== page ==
On September 28, feminist activists around the world mobilize around International Safe Abortion Day. The day originated in Latin America and was known as “Campaña 28 de Septiembre por la Despenalización del Aborto”. In 2011, the Women’s Global Network for Reproductive Rights (WGNRR) adapted the campaign into an annual global event with a specific theme or focus each year.

This year, the campaign theme is “Safe Abortion is Essential Healthcare #MakeUnsafeAbortionHistory”.

For safe abortion advocates in the Philippines, September 28 this year marks the first anniversary of the launch of the first-ever proposed bill and parallel campaign to decriminalize abortion in the country. 

The Philippines remains to have one of the most restrictive abortion laws in the world. Women, physicians, and anyone involved in inducing an abortion may be punished with up to six years of imprisonment. There are no express provisions allowing exceptions. 

Despite the restrictive law, many Filipino women still seek out abortions. Because of the restrictive law, most of them end up having unsafe abortions.

Decriminalizing abortion would remove penalties on women and other marginalized genders for having abortions, as well as medical practitioners who may wish to provide the service. It would also reverse a centuries-old law dating back to Spanish colonial times.

Apart from the fact that both the proposed legislation and the campaign are firsts for the country, the September 28, 2020 launch is also historic in that it happened amid an unprecedented global pandemic.

“The reason why we’re talking about this now… is because of the pandemic,” Philippine Safe Abortion Network (PINSAN) spokesperson Clara Rita Padilla has said.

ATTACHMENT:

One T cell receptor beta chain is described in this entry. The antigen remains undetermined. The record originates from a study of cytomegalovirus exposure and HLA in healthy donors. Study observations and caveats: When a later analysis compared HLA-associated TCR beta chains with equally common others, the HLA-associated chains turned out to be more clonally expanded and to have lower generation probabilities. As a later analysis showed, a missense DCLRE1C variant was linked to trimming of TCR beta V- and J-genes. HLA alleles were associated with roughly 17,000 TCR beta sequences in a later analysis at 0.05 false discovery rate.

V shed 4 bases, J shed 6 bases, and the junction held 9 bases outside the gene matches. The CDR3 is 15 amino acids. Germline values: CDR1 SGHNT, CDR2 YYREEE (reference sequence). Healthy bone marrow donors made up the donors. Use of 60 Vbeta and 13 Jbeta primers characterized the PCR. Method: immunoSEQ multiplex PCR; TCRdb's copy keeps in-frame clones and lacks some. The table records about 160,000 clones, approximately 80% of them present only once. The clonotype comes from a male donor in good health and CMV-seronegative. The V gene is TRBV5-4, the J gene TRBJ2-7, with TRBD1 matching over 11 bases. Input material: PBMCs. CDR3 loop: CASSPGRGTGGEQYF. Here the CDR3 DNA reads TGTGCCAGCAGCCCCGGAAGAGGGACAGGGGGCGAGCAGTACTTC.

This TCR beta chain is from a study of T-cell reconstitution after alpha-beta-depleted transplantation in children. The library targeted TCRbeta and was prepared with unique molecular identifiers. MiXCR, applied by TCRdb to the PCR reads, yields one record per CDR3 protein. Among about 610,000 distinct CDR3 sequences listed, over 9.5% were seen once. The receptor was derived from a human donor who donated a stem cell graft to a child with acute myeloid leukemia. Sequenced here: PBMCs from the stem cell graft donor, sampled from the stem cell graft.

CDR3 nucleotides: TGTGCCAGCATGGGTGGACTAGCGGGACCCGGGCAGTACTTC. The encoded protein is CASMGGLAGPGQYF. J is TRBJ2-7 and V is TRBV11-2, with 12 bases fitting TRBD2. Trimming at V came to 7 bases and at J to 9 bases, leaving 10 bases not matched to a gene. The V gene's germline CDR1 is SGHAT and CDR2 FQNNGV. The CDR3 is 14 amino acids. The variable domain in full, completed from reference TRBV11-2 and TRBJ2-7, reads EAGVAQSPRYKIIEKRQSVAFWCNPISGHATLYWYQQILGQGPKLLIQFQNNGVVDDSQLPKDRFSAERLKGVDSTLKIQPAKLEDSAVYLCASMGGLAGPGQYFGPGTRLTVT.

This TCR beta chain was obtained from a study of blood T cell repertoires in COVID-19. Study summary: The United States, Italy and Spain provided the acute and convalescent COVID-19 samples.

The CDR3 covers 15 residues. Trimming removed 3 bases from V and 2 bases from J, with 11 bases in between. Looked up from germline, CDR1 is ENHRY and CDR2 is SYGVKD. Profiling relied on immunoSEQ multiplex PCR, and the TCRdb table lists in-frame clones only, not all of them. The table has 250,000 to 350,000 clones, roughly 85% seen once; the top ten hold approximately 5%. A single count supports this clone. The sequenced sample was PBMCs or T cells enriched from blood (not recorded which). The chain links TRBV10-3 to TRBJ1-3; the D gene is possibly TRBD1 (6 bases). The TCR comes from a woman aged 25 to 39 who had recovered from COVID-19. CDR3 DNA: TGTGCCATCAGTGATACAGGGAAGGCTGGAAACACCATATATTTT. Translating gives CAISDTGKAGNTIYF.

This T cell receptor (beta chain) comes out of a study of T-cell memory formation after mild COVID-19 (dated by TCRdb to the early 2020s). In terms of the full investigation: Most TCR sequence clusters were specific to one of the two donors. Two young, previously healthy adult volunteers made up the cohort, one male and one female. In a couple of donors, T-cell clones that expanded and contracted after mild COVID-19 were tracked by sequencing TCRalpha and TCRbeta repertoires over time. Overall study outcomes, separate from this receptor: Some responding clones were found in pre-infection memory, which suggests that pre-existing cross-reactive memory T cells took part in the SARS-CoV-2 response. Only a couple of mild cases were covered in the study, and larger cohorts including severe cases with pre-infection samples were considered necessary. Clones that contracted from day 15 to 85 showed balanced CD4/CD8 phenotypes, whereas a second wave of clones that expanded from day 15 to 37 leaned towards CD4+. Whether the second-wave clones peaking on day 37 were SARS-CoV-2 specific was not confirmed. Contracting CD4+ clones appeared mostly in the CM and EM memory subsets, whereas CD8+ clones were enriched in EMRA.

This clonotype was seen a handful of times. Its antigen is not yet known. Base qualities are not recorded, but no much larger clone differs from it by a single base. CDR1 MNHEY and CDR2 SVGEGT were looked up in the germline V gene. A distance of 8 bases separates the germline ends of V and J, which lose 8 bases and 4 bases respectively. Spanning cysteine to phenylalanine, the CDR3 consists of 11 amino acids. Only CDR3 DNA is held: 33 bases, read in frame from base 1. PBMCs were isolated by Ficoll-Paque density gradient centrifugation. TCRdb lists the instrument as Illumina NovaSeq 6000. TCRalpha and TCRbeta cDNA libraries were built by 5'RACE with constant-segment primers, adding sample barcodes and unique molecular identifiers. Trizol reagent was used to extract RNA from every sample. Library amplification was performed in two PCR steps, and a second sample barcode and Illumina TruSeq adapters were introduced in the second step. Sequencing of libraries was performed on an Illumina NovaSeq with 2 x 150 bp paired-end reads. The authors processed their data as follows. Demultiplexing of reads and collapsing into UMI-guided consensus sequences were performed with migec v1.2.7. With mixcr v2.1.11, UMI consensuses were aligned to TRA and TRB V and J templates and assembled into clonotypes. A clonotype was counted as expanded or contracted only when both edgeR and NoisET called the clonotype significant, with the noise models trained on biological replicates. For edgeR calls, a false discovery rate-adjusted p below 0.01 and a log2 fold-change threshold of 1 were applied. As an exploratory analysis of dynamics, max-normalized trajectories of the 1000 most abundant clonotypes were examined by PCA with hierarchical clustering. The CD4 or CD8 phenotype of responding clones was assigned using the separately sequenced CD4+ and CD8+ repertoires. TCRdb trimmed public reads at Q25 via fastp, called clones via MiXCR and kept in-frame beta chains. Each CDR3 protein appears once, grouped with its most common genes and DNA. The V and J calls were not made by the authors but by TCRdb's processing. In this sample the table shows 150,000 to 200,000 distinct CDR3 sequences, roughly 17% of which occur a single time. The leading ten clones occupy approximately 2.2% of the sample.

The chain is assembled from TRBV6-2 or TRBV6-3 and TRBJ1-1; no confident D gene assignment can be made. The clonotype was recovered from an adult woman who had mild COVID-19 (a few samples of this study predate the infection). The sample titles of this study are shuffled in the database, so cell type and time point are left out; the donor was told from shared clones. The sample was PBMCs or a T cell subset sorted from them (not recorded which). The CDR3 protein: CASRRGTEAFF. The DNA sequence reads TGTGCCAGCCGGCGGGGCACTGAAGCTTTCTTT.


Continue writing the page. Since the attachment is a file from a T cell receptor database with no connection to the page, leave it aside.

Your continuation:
During the launch, advocates rang the alarm on the rise of unintended pregnancies amid lockdown as a result of barriers to access reproductive health information, services, and commodities as well as a spike in incidences of gender-based violence.

According to advocates, these pandemic-induced conditions would increase unsafe abortions and constitute a public health emergency.

They were right.

Emerging estimates from 2020 project that around 1.26 million abortions were induced in the country.

This presents an increase of more than 100% from previous estimates made in 2012 of around 610,000 induced abortions. Back then, three women were estimated to have died from complications related to unsafe abortion.

“Campaigning on such a grim picture is difficult but necessary,” says Marevic Parcon, Executive Director of the Women’s Global Network for Reproductive Rights (WGNRR). “But we try our best to also present a different picture – one where women and marginalized genders assert their rights to reproductive freedom and bodily autonomy.”

Indeed, in the last year, WGNRR and PINSAN organized online discussions, learning sessions, and art workshops to present the current picture of abortion in the Philippines, but as well as to invite people to dream and hope for a better future. They even produced a music album, Pasya (Choice or Decision in English), that celebrates “the strength of people standing up to challenges against their rights to bodily autonomy”. 

Still, in a Catholic-majority country with few progressive politicians, advocating for safe abortion remains challenging. But in the year that was, it seemed clear that for these advocates, holding space for one another and for people who have experiences of abortion is creating that future where unsafe abortion is history.

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